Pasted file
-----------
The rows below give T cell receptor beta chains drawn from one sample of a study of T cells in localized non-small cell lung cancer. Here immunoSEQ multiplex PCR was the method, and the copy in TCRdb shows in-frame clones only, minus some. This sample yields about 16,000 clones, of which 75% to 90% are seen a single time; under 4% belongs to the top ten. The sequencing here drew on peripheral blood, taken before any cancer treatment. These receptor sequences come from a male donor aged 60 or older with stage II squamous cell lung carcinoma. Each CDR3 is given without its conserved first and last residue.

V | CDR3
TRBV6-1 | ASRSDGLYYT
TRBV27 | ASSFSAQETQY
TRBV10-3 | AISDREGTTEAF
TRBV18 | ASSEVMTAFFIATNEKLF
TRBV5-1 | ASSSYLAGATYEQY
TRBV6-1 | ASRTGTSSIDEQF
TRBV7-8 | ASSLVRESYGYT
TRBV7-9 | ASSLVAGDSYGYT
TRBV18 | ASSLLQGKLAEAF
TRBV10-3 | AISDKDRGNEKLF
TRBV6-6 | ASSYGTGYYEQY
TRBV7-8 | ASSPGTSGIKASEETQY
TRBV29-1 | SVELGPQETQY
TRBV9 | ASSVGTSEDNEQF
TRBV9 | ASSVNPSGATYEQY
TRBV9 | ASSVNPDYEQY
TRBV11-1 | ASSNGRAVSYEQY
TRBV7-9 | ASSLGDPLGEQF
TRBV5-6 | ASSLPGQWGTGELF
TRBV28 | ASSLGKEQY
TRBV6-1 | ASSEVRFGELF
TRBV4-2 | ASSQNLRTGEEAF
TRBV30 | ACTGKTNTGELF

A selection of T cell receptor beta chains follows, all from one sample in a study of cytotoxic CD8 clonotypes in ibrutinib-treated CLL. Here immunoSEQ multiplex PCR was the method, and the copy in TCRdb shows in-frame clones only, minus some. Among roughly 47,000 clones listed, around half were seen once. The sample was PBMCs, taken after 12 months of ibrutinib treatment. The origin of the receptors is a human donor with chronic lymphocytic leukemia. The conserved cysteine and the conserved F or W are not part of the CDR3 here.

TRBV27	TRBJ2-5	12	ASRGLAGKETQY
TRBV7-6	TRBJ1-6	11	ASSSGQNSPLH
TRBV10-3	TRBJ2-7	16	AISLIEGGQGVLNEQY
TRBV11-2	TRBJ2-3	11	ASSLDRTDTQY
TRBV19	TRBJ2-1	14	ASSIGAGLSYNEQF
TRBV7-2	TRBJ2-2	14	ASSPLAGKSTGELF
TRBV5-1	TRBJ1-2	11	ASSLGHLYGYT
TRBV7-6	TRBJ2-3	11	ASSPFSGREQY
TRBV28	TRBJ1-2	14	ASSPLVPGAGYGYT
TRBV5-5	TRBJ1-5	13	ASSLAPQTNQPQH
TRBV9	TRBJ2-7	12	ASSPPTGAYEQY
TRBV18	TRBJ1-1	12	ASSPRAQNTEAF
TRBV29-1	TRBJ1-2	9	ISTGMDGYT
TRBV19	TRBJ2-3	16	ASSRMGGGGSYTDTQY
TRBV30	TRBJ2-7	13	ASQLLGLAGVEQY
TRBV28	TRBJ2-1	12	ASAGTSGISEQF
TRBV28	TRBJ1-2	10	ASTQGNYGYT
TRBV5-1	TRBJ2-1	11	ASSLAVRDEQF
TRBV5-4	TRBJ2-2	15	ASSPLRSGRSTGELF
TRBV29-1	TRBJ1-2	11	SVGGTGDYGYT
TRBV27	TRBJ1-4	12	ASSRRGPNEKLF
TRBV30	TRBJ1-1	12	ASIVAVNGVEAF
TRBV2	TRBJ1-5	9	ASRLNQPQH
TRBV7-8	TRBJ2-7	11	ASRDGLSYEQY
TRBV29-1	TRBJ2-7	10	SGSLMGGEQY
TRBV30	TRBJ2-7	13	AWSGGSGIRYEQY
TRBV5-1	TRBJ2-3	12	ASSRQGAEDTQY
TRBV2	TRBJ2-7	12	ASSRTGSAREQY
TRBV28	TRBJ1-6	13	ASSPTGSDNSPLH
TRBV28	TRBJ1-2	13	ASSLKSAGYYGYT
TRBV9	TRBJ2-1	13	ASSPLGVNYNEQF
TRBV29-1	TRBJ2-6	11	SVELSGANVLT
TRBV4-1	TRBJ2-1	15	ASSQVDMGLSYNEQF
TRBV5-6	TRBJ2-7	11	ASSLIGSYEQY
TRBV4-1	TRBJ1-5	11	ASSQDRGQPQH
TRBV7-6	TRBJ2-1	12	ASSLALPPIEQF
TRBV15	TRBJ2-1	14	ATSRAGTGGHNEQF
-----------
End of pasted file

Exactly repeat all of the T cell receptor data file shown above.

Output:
The rows below give T cell receptor beta chains drawn from one sample of a study of T cells in localized non-small cell lung cancer. Here immunoSEQ multiplex PCR was the method, and the copy in TCRdb shows in-frame clones only, minus some. This sample yields about 16,000 clones, of which 75% to 90% are seen a single time; under 4% belongs to the top ten. The sequencing here drew on peripheral blood, taken before any cancer treatment. These receptor sequences come from a male donor aged 60 or older with stage II squamous cell lung carcinoma. Each CDR3 is given without its conserved first and last residue.

V | CDR3
TRBV6-1 | ASRSDGLYYT
TRBV27 | ASSFSAQETQY
TRBV10-3 | AISDREGTTEAF
TRBV18 | ASSEVMTAFFIATNEKLF
TRBV5-1 | ASSSYLAGATYEQY
TRBV6-1 | ASRTGTSSIDEQF
TRBV7-8 | ASSLVRESYGYT
TRBV7-9 | ASSLVAGDSYGYT
TRBV18 | ASSLLQGKLAEAF
TRBV10-3 | AISDKDRGNEKLF
TRBV6-6 | ASSYGTGYYEQY
TRBV7-8 | ASSPGTSGIKASEETQY
TRBV29-1 | SVELGPQETQY
TRBV9 | ASSVGTSEDNEQF
TRBV9 | ASSVNPSGATYEQY
TRBV9 | ASSVNPDYEQY
TRBV11-1 | ASSNGRAVSYEQY
TRBV7-9 | ASSLGDPLGEQF
TRBV5-6 | ASSLPGQWGTGELF
TRBV28 | ASSLGKEQY
TRBV6-1 | ASSEVRFGELF
TRBV4-2 | ASSQNLRTGEEAF
TRBV30 | ACTGKTNTGELF

A selection of T cell receptor beta chains follows, all from one sample in a study of cytotoxic CD8 clonotypes in ibrutinib-treated CLL. Here immunoSEQ multiplex PCR was the method, and the copy in TCRdb shows in-frame clones only, minus some. Among roughly 47,000 clones listed, around half were seen once. The sample was PBMCs, taken after 12 months of ibrutinib treatment. The origin of the receptors is a human donor with chronic lymphocytic leukemia. The conserved cysteine and the conserved F or W are not part of the CDR3 here.

TRBV27	TRBJ2-5	12	ASRGLAGKETQY
TRBV7-6	TRBJ1-6	11	ASSSGQNSPLH
TRBV10-3	TRBJ2-7	16	AISLIEGGQGVLNEQY
TRBV11-2	TRBJ2-3	11	ASSLDRTDTQY
TRBV19	TRBJ2-1	14	ASSIGAGLSYNEQF
TRBV7-2	TRBJ2-2	14	ASSPLAGKSTGELF
TRBV5-1	TRBJ1-2	11	ASSLGHLYGYT
TRBV7-6	TRBJ2-3	11	ASSPFSGREQY
TRBV28	TRBJ1-2	14	ASSPLVPGAGYGYT
TRBV5-5	TRBJ1-5	13	ASSLAPQTNQPQH
TRBV9	TRBJ2-7	12	ASSPPTGAYEQY
TRBV18	TRBJ1-1	12	ASSPRAQNTEAF
TRBV29-1	TRBJ1-2	9	ISTGMDGYT
TRBV19	TRBJ2-3	16	ASSRMGGGGSYTDTQY
TRBV30	TRBJ2-7	13	ASQLLGLAGVEQY
TRBV28	TRBJ2-1	12	ASAGTSGISEQF
TRBV28	TRBJ1-2	10	ASTQGNYGYT
TRBV5-1	TRBJ2-1	11	ASSLAVRDEQF
TRBV5-4	TRBJ2-2	15	ASSPLRSGRSTGELF
TRBV29-1	TRBJ1-2	11	SVGGTGDYGYT
TRBV27	TRBJ1-4	12	ASSRRGPNEKLF
TRBV30	TRBJ1-1	12	ASIVAVNGVEAF
TRBV2	TRBJ1-5	9	ASRLNQPQH
TRBV7-8	TRBJ2-7	11	ASRDGLSYEQY
TRBV29-1	TRBJ2-7	10	SGSLMGGEQY
TRBV30	TRBJ2-7	13	AWSGGSGIRYEQY
TRBV5-1	TRBJ2-3	12	ASSRQGAEDTQY
TRBV2	TRBJ2-7	12	ASSRTGSAREQY
TRBV28	TRBJ1-6	13	ASSPTGSDNSPLH
TRBV28	TRBJ1-2	13	ASSLKSAGYYGYT
TRBV9	TRBJ2-1	13	ASSPLGVNYNEQF
TRBV29-1	TRBJ2-6	11	SVELSGANVLT
TRBV4-1	TRBJ2-1	15	ASSQVDMGLSYNEQF
TRBV5-6	TRBJ2-7	11	ASSLIGSYEQY
TRBV4-1	TRBJ1-5	11	ASSQDRGQPQH
TRBV7-6	TRBJ2-1	12	ASSLALPPIEQF
TRBV15	TRBJ2-1	14	ATSRAGTGGHNEQF